Using Word’s Insert Comment feature (in the Review tab), annotate this article, using Toulmin’s structure and terms.

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“Coca-Cola’s Multilingual ‘America’ Ad Didn’t Hit Any Wrong Notes”


When spending more than $4 million for 30 seconds of America’s attention, one’s first job is to assure that whatever is put in front of it is remembered 30 seconds later; ideally, days later.

For Coca-Cola, call it mission accomplished.

One of Coca-Cola’s Super Bowl ads featured “America the Beautiful” sung in eight different languages. They were: English, Tagalog, Senegalese-French, Hebrew, Mandarin, Keres Pueblo, Arabic, and Spanish.

Well done. We’ll defend that stance in just a moment.

5 Before that, it’s worth noting that portions of the Twitter universe lost their collective mind after the commercial aired. The hashtag #f—coke started trending hot as irrational ‘Murricans utterly misplaced their patriotism and, ape-like, started heaving poop at one of America’s iconic brands.

Freedom means the right to make an ass of oneself, allowing others as gently as possible, to point out the fact.

America: English! That’s what some Twitterers were saying; that’s what they wanted. A patriotic song rendered in America’s language.

There are, according to statistics cited in a Huffington Post article (see, 381 languages spoken in these United States. That is a potent passel of patois in which we Americans freely engage. One of those used in the commercial, Keres Pueblo, is a Native American tongue that was used in this nation before there was a hint of a nation.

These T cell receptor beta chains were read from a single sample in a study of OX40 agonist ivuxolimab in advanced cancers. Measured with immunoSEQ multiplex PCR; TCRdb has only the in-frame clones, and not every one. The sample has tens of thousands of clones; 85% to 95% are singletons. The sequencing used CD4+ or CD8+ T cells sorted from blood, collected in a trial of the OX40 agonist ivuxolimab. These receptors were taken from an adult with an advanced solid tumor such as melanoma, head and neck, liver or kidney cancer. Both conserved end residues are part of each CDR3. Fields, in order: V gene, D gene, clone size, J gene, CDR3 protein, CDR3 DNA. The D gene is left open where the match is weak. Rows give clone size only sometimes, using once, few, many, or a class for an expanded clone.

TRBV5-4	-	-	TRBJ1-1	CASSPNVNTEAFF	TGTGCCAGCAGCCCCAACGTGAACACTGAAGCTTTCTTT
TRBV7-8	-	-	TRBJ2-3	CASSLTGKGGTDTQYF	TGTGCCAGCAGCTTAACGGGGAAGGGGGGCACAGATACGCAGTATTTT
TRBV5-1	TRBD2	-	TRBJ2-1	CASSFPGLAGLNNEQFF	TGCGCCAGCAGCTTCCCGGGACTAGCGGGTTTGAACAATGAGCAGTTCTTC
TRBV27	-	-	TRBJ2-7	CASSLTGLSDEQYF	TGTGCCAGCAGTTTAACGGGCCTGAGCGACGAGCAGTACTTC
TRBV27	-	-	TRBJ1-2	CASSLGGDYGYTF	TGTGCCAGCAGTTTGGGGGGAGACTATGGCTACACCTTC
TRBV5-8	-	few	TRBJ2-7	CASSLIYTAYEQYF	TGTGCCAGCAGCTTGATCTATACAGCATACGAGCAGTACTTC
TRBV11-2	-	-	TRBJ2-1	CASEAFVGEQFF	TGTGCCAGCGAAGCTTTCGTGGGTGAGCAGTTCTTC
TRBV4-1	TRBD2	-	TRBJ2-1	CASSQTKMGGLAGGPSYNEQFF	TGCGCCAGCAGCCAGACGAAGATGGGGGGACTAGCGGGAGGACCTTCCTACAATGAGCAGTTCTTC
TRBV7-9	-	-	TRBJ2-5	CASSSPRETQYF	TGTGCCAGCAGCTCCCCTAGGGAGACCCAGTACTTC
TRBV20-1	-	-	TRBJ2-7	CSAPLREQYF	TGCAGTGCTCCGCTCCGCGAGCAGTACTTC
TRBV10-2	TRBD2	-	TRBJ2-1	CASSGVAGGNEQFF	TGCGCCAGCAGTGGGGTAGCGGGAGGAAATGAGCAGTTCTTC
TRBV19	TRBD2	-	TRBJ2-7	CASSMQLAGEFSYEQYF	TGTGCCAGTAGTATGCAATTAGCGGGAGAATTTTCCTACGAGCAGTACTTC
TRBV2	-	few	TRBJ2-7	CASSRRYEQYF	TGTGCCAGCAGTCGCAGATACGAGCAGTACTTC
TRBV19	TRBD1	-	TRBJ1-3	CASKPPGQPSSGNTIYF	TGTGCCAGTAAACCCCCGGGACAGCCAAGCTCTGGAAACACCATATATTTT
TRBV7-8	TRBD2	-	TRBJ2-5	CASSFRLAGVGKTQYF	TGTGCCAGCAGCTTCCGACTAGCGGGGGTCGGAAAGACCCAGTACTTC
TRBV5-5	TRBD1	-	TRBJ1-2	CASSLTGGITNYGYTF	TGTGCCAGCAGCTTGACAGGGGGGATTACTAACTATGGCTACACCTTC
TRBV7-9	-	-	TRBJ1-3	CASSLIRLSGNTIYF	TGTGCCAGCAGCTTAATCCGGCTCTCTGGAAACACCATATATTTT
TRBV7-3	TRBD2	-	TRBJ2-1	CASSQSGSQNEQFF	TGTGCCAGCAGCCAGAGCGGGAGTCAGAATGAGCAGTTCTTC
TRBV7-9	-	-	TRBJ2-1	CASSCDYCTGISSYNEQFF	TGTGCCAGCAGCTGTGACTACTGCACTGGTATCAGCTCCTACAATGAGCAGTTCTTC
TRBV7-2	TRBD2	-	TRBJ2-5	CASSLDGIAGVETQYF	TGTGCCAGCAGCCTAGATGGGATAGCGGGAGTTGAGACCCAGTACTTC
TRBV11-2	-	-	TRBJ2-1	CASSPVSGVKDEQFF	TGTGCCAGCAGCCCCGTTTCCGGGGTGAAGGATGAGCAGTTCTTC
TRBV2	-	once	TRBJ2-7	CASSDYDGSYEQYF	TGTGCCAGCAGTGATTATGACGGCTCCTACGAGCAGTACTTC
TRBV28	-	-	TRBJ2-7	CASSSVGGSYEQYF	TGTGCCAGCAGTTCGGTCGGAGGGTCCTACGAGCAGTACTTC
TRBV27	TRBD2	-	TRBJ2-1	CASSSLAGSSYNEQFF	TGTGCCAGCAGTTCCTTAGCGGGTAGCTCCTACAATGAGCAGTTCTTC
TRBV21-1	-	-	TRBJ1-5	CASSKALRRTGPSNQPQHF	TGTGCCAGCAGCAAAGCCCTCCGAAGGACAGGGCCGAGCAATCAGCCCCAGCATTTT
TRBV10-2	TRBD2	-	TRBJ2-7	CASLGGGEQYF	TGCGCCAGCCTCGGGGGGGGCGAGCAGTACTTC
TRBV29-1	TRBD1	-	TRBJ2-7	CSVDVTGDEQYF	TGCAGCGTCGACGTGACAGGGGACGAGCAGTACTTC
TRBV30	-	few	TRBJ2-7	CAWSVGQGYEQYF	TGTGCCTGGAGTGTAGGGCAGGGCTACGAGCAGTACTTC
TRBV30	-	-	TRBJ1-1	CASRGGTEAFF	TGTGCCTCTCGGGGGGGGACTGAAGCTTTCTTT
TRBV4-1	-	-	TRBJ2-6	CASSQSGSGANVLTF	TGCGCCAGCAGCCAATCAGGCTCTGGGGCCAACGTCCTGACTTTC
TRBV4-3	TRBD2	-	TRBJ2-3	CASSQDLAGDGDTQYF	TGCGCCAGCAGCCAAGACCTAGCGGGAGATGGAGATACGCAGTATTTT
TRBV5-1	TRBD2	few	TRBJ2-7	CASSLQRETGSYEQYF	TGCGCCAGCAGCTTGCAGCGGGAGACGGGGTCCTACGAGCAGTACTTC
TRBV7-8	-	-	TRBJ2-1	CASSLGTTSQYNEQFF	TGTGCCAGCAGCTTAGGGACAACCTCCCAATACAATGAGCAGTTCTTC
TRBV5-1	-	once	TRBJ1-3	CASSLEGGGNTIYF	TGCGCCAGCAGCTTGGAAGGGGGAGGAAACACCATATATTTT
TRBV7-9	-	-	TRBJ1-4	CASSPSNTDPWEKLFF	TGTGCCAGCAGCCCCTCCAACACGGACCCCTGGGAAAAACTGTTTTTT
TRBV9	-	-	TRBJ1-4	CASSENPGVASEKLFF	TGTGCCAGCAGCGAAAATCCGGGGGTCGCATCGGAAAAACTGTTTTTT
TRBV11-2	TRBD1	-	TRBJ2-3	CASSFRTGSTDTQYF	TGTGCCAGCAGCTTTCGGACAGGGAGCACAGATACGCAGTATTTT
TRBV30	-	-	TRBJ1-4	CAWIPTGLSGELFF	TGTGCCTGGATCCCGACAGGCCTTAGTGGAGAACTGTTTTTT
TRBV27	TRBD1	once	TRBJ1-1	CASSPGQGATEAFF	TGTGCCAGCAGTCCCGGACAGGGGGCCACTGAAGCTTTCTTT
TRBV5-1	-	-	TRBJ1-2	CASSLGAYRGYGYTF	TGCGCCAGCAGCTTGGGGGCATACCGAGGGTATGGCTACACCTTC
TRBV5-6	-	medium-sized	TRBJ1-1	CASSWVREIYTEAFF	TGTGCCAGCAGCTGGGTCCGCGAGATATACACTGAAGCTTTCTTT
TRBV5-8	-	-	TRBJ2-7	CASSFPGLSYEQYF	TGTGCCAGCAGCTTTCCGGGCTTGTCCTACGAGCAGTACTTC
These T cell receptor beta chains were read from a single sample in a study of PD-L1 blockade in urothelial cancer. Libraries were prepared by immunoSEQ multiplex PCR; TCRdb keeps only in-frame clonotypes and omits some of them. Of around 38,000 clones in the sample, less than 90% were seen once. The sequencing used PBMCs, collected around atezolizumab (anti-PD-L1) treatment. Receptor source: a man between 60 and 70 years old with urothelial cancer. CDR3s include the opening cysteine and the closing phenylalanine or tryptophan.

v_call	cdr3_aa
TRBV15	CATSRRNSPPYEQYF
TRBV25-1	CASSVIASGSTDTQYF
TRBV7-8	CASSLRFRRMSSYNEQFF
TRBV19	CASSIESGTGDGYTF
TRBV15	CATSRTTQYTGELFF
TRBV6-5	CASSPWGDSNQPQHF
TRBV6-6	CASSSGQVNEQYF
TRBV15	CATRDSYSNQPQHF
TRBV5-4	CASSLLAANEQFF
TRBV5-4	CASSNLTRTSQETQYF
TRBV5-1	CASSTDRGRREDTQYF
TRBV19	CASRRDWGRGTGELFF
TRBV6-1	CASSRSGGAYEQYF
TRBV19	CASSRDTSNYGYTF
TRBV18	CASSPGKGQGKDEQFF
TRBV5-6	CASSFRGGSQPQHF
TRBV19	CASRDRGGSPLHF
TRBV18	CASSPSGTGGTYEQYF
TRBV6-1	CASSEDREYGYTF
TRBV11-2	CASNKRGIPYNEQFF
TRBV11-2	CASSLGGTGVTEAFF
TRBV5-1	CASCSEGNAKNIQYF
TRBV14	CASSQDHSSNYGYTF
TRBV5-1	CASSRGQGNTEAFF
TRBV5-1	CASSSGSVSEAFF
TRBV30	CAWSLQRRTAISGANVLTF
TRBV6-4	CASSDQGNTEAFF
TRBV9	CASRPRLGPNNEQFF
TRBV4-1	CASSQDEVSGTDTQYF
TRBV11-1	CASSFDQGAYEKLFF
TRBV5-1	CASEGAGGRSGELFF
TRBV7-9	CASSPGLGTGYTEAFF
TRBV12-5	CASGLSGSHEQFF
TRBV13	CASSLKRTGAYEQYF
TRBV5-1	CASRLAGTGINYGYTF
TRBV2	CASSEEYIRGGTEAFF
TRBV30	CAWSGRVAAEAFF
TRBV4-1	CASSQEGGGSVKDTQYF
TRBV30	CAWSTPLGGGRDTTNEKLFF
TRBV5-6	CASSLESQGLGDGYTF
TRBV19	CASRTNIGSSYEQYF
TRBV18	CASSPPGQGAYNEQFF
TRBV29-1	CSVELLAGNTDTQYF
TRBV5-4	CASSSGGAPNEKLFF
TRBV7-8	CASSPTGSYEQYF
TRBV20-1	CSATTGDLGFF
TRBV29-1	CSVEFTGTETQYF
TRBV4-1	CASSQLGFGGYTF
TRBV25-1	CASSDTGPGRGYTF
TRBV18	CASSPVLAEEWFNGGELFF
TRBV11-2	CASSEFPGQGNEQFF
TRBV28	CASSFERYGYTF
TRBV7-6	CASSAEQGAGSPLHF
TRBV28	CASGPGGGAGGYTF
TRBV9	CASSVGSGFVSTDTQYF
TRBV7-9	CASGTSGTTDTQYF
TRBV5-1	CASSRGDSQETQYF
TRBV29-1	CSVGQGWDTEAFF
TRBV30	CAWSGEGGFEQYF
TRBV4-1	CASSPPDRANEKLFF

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We can’t fathom that the argument should gather much traction here in the Lebanon Valley, steeped as we are in our Pennsylvania German traditions. Yes, our forebears learned English, but PA Dutch still gets trotted out for occasional use in church services and when watching stuffed groundhogs predict winter weather, as happened just this weekend.

10 There is nothing wrong with multilingualism. If anything, we don’t spend nearly enough time learning at least a second language. That is both an American-centric and educational failure.

The first thing the commercial proved is that the song sounds pretty good regardless of the language in which it is sung. The second thing it proved is that there are individuals who believe in the words even if the language in which it was originally written is not the one that came first for them.

Yes, we believe those living in the United States should learn English. It is not the official language but it has been, since the nation’s inception, the accepted common tongue, and it will continue to be. Our inclusive society requires some desire on the part of others to be included. Learning English is a part of that inclusivity.

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But it does not mean that we are forced to unlearn those things that defined us before we came to be Americans. We can be just as patriotic, and we can act just as freely, if we sing those words in English or in any of the languages listed above and any of the others that were not.

In the final analysis, for Coca-Cola, this was money well spent. Here we are, still talking about that ad.

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